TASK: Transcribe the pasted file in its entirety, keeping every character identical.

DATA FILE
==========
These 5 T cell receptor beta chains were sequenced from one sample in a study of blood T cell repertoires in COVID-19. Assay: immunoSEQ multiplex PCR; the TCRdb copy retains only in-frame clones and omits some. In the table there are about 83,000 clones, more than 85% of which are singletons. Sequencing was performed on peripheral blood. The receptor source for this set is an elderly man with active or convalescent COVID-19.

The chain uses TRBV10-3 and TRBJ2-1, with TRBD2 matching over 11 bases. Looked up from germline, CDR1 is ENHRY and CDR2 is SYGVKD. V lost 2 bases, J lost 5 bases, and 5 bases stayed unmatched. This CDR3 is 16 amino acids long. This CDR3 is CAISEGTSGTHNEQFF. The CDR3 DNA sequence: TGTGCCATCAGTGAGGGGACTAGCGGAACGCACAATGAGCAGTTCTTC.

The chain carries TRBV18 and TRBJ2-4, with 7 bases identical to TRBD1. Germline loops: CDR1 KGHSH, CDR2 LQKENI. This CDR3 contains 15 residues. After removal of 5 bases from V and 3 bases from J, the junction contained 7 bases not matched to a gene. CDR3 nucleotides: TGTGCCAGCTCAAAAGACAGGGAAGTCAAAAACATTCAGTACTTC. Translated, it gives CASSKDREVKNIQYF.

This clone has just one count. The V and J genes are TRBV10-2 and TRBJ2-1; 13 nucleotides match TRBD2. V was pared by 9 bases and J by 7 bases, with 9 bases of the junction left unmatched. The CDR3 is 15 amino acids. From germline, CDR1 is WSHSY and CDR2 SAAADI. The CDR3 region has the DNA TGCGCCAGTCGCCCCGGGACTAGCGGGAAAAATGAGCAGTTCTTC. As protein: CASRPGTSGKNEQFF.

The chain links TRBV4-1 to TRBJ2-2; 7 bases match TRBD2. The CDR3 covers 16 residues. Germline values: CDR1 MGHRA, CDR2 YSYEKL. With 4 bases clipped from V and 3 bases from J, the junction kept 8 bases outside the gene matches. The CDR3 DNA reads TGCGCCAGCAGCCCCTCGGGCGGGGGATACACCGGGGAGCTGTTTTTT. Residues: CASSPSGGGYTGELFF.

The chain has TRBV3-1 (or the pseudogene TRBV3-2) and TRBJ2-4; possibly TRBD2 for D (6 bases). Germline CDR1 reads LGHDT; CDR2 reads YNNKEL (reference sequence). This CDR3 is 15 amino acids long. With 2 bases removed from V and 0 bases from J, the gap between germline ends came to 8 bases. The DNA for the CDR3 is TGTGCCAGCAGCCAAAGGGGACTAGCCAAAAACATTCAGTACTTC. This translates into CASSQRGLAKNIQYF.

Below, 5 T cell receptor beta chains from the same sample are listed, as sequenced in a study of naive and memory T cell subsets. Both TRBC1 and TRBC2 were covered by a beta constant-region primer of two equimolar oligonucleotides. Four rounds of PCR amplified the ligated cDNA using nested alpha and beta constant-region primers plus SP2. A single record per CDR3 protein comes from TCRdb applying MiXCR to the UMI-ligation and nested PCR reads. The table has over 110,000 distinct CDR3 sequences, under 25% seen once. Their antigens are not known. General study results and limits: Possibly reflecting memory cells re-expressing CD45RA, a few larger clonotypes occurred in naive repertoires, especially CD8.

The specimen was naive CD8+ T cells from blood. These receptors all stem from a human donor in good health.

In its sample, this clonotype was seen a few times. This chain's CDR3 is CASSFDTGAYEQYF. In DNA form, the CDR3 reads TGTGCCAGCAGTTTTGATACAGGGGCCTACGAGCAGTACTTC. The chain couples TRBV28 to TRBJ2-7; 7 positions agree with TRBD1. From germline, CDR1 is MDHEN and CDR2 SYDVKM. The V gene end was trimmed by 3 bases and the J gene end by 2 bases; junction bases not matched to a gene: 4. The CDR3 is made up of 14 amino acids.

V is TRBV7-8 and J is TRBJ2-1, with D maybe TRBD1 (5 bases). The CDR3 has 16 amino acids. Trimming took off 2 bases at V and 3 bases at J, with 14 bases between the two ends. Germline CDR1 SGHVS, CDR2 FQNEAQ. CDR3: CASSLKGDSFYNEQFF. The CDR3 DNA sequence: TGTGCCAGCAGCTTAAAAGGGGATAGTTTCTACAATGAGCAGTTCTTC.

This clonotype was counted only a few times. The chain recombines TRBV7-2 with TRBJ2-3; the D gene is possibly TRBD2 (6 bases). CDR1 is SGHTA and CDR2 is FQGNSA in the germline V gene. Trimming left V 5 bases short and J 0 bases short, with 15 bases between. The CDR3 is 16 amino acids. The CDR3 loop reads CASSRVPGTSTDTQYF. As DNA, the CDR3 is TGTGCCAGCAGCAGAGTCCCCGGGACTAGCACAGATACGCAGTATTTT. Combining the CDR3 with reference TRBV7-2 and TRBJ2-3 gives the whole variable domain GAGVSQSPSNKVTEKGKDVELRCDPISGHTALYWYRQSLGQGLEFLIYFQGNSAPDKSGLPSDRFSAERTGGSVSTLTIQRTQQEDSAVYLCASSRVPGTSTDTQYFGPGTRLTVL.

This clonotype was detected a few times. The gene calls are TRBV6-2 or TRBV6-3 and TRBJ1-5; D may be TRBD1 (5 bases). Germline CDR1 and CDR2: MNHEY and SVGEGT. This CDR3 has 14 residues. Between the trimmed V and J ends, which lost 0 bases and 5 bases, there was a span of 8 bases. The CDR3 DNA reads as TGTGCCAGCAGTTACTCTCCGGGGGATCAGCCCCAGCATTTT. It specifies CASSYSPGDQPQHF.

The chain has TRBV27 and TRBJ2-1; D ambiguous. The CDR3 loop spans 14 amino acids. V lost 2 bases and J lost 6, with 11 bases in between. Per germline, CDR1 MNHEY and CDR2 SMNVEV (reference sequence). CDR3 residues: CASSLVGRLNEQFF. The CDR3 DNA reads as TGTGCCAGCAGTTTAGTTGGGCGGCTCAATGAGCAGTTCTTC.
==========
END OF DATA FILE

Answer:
These 5 T cell receptor beta chains were sequenced from one sample in a study of blood T cell repertoires in COVID-19. Assay: immunoSEQ multiplex PCR; the TCRdb copy retains only in-frame clones and omits some. In the table there are about 83,000 clones, more than 85% of which are singletons. Sequencing was performed on peripheral blood. The receptor source for this set is an elderly man with active or convalescent COVID-19.

The chain uses TRBV10-3 and TRBJ2-1, with TRBD2 matching over 11 bases. Looked up from germline, CDR1 is ENHRY and CDR2 is SYGVKD. V lost 2 bases, J lost 5 bases, and 5 bases stayed unmatched. This CDR3 is 16 amino acids long. This CDR3 is CAISEGTSGTHNEQFF. The CDR3 DNA sequence: TGTGCCATCAGTGAGGGGACTAGCGGAACGCACAATGAGCAGTTCTTC.

The chain carries TRBV18 and TRBJ2-4, with 7 bases identical to TRBD1. Germline loops: CDR1 KGHSH, CDR2 LQKENI. This CDR3 contains 15 residues. After removal of 5 bases from V and 3 bases from J, the junction contained 7 bases not matched to a gene. CDR3 nucleotides: TGTGCCAGCTCAAAAGACAGGGAAGTCAAAAACATTCAGTACTTC. Translated, it gives CASSKDREVKNIQYF.

This clone has just one count. The V and J genes are TRBV10-2 and TRBJ2-1; 13 nucleotides match TRBD2. V was pared by 9 bases and J by 7 bases, with 9 bases of the junction left unmatched. The CDR3 is 15 amino acids. From germline, CDR1 is WSHSY and CDR2 SAAADI. The CDR3 region has the DNA TGCGCCAGTCGCCCCGGGACTAGCGGGAAAAATGAGCAGTTCTTC. As protein: CASRPGTSGKNEQFF.

The chain links TRBV4-1 to TRBJ2-2; 7 bases match TRBD2. The CDR3 covers 16 residues. Germline values: CDR1 MGHRA, CDR2 YSYEKL. With 4 bases clipped from V and 3 bases from J, the junction kept 8 bases outside the gene matches. The CDR3 DNA reads TGCGCCAGCAGCCCCTCGGGCGGGGGATACACCGGGGAGCTGTTTTTT. Residues: CASSPSGGGYTGELFF.

The chain has TRBV3-1 (or the pseudogene TRBV3-2) and TRBJ2-4; possibly TRBD2 for D (6 bases). Germline CDR1 reads LGHDT; CDR2 reads YNNKEL (reference sequence). This CDR3 is 15 amino acids long. With 2 bases removed from V and 0 bases from J, the gap between germline ends came to 8 bases. The DNA for the CDR3 is TGTGCCAGCAGCCAAAGGGGACTAGCCAAAAACATTCAGTACTTC. This translates into CASSQRGLAKNIQYF.

Below, 5 T cell receptor beta chains from the same sample are listed, as sequenced in a study of naive and memory T cell subsets. Both TRBC1 and TRBC2 were covered by a beta constant-region primer of two equimolar oligonucleotides. Four rounds of PCR amplified the ligated cDNA using nested alpha and beta constant-region primers plus SP2. A single record per CDR3 protein comes from TCRdb applying MiXCR to the UMI-ligation and nested PCR reads. The table has over 110,000 distinct CDR3 sequences, under 25% seen once. Their antigens are not known. General study results and limits: Possibly reflecting memory cells re-expressing CD45RA, a few larger clonotypes occurred in naive repertoires, especially CD8.

The specimen was naive CD8+ T cells from blood. These receptors all stem from a human donor in good health.

In its sample, this clonotype was seen a few times. This chain's CDR3 is CASSFDTGAYEQYF. In DNA form, the CDR3 reads TGTGCCAGCAGTTTTGATACAGGGGCCTACGAGCAGTACTTC. The chain couples TRBV28 to TRBJ2-7; 7 positions agree with TRBD1. From germline, CDR1 is MDHEN and CDR2 SYDVKM. The V gene end was trimmed by 3 bases and the J gene end by 2 bases; junction bases not matched to a gene: 4. The CDR3 is made up of 14 amino acids.

V is TRBV7-8 and J is TRBJ2-1, with D maybe TRBD1 (5 bases). The CDR3 has 16 amino acids. Trimming took off 2 bases at V and 3 bases at J, with 14 bases between the two ends. Germline CDR1 SGHVS, CDR2 FQNEAQ. CDR3: CASSLKGDSFYNEQFF. The CDR3 DNA sequence: TGTGCCAGCAGCTTAAAAGGGGATAGTTTCTACAATGAGCAGTTCTTC.

This clonotype was counted only a few times. The chain recombines TRBV7-2 with TRBJ2-3; the D gene is possibly TRBD2 (6 bases). CDR1 is SGHTA and CDR2 is FQGNSA in the germline V gene. Trimming left V 5 bases short and J 0 bases short, with 15 bases between. The CDR3 is 16 amino acids. The CDR3 loop reads CASSRVPGTSTDTQYF. As DNA, the CDR3 is TGTGCCAGCAGCAGAGTCCCCGGGACTAGCACAGATACGCAGTATTTT. Combining the CDR3 with reference TRBV7-2 and TRBJ2-3 gives the whole variable domain GAGVSQSPSNKVTEKGKDVELRCDPISGHTALYWYRQSLGQGLEFLIYFQGNSAPDKSGLPSDRFSAERTGGSVSTLTIQRTQQEDSAVYLCASSRVPGTSTDTQYFGPGTRLTVL.

This clonotype was detected a few times. The gene calls are TRBV6-2 or TRBV6-3 and TRBJ1-5; D may be TRBD1 (5 bases). Germline CDR1 and CDR2: MNHEY and SVGEGT. This CDR3 has 14 residues. Between the trimmed V and J ends, which lost 0 bases and 5 bases, there was a span of 8 bases. The CDR3 DNA reads as TGTGCCAGCAGTTACTCTCCGGGGGATCAGCCCCAGCATTTT. It specifies CASSYSPGDQPQHF.

The chain has TRBV27 and TRBJ2-1; D ambiguous. The CDR3 loop spans 14 amino acids. V lost 2 bases and J lost 6, with 11 bases in between. Per germline, CDR1 MNHEY and CDR2 SMNVEV (reference sequence). CDR3 residues: CASSLVGRLNEQFF. The CDR3 DNA reads as TGTGCCAGCAGTTTAGTTGGGCGGCTCAATGAGCAGTTCTTC.